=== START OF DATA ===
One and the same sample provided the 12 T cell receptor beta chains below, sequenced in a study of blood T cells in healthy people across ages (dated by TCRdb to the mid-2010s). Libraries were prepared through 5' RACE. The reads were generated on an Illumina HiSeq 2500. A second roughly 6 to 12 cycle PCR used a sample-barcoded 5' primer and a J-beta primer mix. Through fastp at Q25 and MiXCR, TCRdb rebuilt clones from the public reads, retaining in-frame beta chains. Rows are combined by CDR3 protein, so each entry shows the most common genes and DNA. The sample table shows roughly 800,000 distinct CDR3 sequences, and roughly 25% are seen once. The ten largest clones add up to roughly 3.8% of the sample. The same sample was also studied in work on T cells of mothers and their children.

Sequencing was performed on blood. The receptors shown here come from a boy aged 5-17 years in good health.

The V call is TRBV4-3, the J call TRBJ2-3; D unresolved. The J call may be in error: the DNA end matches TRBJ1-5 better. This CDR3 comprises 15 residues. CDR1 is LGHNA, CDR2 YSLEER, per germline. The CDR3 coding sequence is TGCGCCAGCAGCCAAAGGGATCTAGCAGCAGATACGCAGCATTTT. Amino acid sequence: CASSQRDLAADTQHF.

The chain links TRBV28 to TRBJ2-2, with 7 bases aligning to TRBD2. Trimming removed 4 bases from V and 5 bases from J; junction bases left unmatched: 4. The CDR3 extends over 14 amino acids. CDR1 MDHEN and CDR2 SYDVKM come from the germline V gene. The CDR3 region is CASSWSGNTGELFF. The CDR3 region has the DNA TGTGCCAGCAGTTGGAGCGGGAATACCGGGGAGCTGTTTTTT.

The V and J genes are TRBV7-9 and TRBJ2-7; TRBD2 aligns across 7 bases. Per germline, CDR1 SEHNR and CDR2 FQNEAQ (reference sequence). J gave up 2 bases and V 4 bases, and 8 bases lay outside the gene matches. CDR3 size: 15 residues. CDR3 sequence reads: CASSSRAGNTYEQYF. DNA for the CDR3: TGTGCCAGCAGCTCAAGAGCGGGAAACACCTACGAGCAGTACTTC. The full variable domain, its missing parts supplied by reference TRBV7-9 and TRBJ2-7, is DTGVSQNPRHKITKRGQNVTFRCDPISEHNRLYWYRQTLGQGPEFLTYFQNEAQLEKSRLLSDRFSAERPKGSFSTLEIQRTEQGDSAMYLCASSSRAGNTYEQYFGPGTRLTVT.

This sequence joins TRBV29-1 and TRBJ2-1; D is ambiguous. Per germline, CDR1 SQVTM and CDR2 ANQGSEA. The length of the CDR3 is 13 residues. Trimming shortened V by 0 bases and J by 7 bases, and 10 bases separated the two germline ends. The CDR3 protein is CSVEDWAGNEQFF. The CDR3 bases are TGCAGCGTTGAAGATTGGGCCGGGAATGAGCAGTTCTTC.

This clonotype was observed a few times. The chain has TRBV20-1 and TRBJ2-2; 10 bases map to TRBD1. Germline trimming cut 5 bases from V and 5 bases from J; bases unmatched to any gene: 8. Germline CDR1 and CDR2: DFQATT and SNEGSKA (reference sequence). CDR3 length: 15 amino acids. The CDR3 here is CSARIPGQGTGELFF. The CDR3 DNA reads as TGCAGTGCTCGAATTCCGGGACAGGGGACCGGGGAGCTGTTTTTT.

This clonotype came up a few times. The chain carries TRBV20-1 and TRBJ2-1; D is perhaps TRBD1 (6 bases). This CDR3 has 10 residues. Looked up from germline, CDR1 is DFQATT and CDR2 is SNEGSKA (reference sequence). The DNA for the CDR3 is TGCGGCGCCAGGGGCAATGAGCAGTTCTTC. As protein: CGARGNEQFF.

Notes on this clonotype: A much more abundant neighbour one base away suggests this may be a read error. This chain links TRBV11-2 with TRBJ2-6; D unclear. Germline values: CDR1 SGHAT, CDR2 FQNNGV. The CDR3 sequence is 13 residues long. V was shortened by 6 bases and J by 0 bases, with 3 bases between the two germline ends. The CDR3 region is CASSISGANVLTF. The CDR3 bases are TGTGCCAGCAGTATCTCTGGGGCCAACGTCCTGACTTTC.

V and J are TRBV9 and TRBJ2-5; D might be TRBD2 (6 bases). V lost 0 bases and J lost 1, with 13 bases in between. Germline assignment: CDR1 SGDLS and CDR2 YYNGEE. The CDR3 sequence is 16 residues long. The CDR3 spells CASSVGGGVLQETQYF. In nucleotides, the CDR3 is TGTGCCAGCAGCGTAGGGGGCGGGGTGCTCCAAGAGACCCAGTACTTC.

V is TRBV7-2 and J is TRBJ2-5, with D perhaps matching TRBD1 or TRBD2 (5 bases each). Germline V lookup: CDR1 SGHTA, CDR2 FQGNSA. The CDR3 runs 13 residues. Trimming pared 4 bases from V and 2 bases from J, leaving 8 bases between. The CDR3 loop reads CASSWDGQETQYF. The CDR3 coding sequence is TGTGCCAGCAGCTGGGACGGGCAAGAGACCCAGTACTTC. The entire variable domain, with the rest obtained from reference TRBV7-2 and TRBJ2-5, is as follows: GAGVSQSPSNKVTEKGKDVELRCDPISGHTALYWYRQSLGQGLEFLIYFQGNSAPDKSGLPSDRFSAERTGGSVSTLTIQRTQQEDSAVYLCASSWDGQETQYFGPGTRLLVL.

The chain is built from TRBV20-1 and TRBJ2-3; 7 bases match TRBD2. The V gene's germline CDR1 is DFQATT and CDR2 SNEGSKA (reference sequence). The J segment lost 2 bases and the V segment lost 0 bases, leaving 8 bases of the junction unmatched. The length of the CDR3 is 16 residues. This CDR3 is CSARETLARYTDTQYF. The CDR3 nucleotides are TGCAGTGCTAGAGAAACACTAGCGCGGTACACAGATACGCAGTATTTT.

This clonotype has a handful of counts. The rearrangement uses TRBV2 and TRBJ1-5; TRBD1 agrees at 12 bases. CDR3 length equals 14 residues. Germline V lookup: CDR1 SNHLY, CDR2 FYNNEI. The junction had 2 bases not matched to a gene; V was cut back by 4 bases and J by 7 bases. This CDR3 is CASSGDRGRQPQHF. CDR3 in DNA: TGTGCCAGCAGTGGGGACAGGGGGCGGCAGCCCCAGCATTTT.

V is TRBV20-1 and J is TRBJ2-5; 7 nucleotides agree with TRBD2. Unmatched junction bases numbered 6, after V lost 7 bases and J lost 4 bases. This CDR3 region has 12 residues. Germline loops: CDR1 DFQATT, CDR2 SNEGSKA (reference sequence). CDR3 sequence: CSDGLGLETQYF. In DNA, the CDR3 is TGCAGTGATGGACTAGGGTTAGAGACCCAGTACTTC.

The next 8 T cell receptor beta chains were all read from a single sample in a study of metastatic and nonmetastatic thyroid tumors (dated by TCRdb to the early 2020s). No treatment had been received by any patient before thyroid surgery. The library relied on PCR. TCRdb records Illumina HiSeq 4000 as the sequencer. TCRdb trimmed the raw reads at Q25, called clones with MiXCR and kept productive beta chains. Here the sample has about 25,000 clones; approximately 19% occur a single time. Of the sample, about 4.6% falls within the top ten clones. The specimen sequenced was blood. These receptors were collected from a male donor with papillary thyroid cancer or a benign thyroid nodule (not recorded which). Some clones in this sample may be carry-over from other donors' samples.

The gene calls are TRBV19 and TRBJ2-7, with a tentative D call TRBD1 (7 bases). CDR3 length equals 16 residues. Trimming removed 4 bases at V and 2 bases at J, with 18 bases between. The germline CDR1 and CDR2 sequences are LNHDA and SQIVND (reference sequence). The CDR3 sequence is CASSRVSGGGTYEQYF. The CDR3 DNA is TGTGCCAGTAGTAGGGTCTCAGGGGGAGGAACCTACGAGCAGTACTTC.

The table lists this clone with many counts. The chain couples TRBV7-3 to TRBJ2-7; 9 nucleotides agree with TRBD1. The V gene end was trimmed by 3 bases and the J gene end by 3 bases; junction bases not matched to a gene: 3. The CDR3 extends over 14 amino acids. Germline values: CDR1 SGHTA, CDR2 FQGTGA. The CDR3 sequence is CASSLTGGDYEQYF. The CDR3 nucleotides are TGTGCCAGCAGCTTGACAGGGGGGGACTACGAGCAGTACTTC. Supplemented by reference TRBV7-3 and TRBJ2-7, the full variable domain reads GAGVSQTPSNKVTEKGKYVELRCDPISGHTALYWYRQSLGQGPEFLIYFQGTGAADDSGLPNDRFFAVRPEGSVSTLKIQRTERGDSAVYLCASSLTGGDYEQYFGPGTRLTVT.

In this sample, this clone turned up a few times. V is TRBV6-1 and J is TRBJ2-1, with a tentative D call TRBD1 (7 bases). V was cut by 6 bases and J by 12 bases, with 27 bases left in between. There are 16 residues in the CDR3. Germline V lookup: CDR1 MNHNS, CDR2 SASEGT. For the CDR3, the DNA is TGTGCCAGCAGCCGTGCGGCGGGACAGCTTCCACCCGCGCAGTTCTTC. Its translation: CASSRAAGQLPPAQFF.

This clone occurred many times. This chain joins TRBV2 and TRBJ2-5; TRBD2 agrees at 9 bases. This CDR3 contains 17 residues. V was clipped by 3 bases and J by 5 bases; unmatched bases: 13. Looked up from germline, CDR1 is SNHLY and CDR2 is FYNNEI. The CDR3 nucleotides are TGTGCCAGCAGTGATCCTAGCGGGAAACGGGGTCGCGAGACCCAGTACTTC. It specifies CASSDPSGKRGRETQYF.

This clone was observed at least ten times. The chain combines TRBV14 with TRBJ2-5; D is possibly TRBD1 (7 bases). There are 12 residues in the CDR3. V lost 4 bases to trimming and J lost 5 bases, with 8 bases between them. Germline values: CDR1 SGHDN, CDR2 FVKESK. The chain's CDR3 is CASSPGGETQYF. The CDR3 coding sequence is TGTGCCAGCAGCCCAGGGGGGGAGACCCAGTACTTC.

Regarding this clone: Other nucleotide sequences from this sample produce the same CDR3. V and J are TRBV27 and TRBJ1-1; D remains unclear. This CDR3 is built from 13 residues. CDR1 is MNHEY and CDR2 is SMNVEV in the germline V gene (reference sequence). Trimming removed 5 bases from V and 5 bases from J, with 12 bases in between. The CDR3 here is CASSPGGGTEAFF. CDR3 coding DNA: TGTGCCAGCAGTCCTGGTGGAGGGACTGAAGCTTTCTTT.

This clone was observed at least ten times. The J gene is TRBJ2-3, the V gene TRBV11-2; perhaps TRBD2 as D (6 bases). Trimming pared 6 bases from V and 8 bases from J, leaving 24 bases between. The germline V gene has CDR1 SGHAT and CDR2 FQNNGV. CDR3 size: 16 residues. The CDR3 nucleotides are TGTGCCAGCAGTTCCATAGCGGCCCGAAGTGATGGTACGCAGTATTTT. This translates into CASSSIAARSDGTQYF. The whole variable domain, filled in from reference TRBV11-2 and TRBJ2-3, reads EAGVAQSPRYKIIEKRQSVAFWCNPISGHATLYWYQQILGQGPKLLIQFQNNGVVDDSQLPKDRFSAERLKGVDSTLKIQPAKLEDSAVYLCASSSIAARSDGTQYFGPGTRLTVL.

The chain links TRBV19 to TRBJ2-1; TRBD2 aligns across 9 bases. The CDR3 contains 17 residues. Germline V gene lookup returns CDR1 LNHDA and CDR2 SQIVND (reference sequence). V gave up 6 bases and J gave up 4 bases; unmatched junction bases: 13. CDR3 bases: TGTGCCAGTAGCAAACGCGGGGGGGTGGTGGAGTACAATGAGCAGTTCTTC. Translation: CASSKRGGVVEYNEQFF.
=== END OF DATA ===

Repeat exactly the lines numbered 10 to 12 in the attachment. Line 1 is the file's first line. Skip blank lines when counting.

V and J are TRBV9 and TRBJ2-5; D might be TRBD2 (6 bases). V lost 0 bases and J lost 1, with 13 bases in between. Germline assignment: CDR1 SGDLS and CDR2 YYNGEE. The CDR3 sequence is 16 residues long. The CDR3 spells CASSVGGGVLQETQYF. In nucleotides, the CDR3 is TGTGCCAGCAGCGTAGGGGGCGGGGTGCTCCAAGAGACCCAGTACTTC.

V is TRBV7-2 and J is TRBJ2-5, with D perhaps matching TRBD1 or TRBD2 (5 bases each). Germline V lookup: CDR1 SGHTA, CDR2 FQGNSA. The CDR3 runs 13 residues. Trimming pared 4 bases from V and 2 bases from J, leaving 8 bases between. The CDR3 loop reads CASSWDGQETQYF. The CDR3 coding sequence is TGTGCCAGCAGCTGGGACGGGCAAGAGACCCAGTACTTC. The entire variable domain, with the rest obtained from reference TRBV7-2 and TRBJ2-5, is as follows: GAGVSQSPSNKVTEKGKDVELRCDPISGHTALYWYRQSLGQGLEFLIYFQGNSAPDKSGLPSDRFSAERTGGSVSTLTIQRTQQEDSAVYLCASSWDGQETQYFGPGTRLLVL.

The chain is built from TRBV20-1 and TRBJ2-3; 7 bases match TRBD2. The V gene's germline CDR1 is DFQATT and CDR2 SNEGSKA (reference sequence). The J segment lost 2 bases and the V segment lost 0 bases, leaving 8 bases of the junction unmatched. The length of the CDR3 is 16 residues. This CDR3 is CSARETLARYTDTQYF. The CDR3 nucleotides are TGCAGTGCTAGAGAAACACTAGCGCGGTACACAGATACGCAGTATTTT.